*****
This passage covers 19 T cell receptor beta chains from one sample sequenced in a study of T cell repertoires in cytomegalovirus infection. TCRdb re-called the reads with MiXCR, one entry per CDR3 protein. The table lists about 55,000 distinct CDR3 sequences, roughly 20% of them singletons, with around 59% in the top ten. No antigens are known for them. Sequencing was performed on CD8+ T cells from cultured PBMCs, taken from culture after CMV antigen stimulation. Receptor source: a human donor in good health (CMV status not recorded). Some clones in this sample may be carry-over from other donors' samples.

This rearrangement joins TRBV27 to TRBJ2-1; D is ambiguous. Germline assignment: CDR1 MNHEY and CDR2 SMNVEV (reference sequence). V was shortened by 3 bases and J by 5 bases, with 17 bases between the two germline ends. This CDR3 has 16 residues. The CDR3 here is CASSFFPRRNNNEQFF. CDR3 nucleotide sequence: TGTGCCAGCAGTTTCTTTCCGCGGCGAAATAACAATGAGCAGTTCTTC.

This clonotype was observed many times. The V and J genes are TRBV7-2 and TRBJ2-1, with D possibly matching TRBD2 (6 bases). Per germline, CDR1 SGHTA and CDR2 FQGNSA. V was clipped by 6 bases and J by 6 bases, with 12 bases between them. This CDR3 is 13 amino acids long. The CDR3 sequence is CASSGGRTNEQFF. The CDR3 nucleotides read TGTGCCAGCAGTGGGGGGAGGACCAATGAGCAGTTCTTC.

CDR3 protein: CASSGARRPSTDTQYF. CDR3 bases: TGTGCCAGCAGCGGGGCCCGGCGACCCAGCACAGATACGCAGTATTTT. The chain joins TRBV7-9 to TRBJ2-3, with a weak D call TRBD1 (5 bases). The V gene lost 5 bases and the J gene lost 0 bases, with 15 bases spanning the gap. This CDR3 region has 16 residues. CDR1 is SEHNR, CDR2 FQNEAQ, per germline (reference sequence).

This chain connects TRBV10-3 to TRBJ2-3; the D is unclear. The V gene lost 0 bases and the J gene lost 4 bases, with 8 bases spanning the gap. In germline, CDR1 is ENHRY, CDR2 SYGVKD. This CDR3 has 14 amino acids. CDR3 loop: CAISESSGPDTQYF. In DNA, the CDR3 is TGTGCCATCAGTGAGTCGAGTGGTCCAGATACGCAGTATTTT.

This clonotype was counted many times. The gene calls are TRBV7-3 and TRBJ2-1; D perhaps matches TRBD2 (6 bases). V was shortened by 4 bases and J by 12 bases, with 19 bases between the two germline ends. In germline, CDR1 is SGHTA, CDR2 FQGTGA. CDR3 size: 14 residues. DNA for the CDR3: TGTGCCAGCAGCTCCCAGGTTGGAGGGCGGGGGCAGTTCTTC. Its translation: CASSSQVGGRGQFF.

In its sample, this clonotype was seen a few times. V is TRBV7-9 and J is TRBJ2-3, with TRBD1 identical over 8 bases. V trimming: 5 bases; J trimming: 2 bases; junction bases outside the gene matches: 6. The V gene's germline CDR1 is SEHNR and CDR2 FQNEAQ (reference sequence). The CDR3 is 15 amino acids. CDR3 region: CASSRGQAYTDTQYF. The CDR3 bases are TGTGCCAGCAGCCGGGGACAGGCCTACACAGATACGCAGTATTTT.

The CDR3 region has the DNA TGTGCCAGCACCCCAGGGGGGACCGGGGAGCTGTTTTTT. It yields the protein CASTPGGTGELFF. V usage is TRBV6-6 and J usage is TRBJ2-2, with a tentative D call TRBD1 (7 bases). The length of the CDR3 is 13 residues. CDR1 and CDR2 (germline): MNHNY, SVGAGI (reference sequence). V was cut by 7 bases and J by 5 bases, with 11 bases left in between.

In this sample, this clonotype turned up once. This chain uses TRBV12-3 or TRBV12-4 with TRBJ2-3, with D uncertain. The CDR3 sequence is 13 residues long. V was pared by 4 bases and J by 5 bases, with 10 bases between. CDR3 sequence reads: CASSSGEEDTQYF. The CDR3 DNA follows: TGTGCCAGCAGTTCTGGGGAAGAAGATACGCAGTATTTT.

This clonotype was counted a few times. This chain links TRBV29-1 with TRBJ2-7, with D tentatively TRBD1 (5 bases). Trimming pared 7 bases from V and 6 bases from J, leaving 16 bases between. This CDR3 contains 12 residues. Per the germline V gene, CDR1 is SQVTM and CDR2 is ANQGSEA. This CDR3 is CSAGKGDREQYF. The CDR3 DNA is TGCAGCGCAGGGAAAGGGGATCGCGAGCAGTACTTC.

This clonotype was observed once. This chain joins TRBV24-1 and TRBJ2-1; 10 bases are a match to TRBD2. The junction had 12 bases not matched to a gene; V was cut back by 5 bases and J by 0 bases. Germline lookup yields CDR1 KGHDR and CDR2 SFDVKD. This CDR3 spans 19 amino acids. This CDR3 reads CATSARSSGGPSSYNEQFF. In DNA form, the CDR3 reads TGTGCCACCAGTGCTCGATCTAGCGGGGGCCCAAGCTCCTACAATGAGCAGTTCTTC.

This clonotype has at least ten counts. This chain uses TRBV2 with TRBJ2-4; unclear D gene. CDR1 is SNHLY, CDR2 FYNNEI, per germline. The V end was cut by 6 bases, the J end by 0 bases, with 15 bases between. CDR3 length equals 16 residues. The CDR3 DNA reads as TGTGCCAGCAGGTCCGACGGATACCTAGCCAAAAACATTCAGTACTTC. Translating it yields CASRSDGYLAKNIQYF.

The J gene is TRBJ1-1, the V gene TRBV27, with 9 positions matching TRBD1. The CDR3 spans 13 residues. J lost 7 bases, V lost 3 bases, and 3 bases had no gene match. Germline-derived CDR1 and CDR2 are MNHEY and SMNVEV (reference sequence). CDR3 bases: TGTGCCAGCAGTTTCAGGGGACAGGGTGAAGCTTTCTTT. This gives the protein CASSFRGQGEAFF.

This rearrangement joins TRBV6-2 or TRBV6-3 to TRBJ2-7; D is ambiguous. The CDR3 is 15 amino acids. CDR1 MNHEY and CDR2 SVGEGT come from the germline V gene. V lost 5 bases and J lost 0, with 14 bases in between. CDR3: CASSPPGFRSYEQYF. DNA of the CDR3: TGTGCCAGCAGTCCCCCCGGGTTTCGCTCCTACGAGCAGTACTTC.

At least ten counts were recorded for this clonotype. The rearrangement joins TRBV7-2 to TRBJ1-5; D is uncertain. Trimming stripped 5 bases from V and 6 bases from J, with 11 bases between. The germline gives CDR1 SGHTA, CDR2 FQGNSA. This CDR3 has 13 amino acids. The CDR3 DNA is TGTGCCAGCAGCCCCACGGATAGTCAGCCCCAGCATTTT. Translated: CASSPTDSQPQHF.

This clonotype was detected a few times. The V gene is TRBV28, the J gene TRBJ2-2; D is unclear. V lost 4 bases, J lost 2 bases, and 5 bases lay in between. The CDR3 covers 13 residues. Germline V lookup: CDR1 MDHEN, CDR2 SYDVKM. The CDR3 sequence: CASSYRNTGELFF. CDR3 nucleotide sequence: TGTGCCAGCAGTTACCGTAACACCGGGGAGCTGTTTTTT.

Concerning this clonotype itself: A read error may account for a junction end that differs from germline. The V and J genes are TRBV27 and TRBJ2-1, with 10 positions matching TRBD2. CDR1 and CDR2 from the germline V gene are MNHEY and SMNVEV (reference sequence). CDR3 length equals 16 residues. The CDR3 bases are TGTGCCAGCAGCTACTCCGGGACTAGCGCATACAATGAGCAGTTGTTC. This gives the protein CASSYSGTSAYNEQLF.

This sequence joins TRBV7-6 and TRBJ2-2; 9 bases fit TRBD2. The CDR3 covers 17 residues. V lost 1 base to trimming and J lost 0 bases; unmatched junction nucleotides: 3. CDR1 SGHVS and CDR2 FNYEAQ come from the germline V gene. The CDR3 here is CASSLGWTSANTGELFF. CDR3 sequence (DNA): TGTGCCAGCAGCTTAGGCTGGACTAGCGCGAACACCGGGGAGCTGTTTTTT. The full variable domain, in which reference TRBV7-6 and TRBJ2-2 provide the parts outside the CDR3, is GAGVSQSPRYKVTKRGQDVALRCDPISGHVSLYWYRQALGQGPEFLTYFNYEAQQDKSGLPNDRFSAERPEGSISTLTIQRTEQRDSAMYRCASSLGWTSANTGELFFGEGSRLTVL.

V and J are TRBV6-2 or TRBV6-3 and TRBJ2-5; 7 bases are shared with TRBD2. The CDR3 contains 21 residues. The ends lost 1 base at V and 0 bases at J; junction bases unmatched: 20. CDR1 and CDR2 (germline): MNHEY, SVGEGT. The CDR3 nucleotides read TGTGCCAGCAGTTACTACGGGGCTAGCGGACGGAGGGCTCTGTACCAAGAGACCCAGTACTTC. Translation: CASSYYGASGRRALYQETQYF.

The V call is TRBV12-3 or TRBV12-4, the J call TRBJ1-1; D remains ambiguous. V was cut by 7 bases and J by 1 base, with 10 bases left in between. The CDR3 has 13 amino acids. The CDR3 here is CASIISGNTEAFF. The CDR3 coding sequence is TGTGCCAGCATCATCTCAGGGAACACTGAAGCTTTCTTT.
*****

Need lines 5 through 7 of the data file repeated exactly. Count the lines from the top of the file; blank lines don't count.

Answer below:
This chain connects TRBV10-3 to TRBJ2-3; the D is unclear. The V gene lost 0 bases and the J gene lost 4 bases, with 8 bases spanning the gap. In germline, CDR1 is ENHRY, CDR2 SYGVKD. This CDR3 has 14 amino acids. CDR3 loop: CAISESSGPDTQYF. In DNA, the CDR3 is TGTGCCATCAGTGAGTCGAGTGGTCCAGATACGCAGTATTTT.

This clonotype was counted many times. The gene calls are TRBV7-3 and TRBJ2-1; D perhaps matches TRBD2 (6 bases). V was shortened by 4 bases and J by 12 bases, with 19 bases between the two germline ends. In germline, CDR1 is SGHTA, CDR2 FQGTGA. CDR3 size: 14 residues. DNA for the CDR3: TGTGCCAGCAGCTCCCAGGTTGGAGGGCGGGGGCAGTTCTTC. Its translation: CASSSQVGGRGQFF.

In its sample, this clonotype was seen a few times. V is TRBV7-9 and J is TRBJ2-3, with TRBD1 identical over 8 bases. V trimming: 5 bases; J trimming: 2 bases; junction bases outside the gene matches: 6. The V gene's germline CDR1 is SEHNR and CDR2 FQNEAQ (reference sequence). The CDR3 is 15 amino acids. CDR3 region: CASSRGQAYTDTQYF. The CDR3 bases are TGTGCCAGCAGCCGGGGACAGGCCTACACAGATACGCAGTATTTT.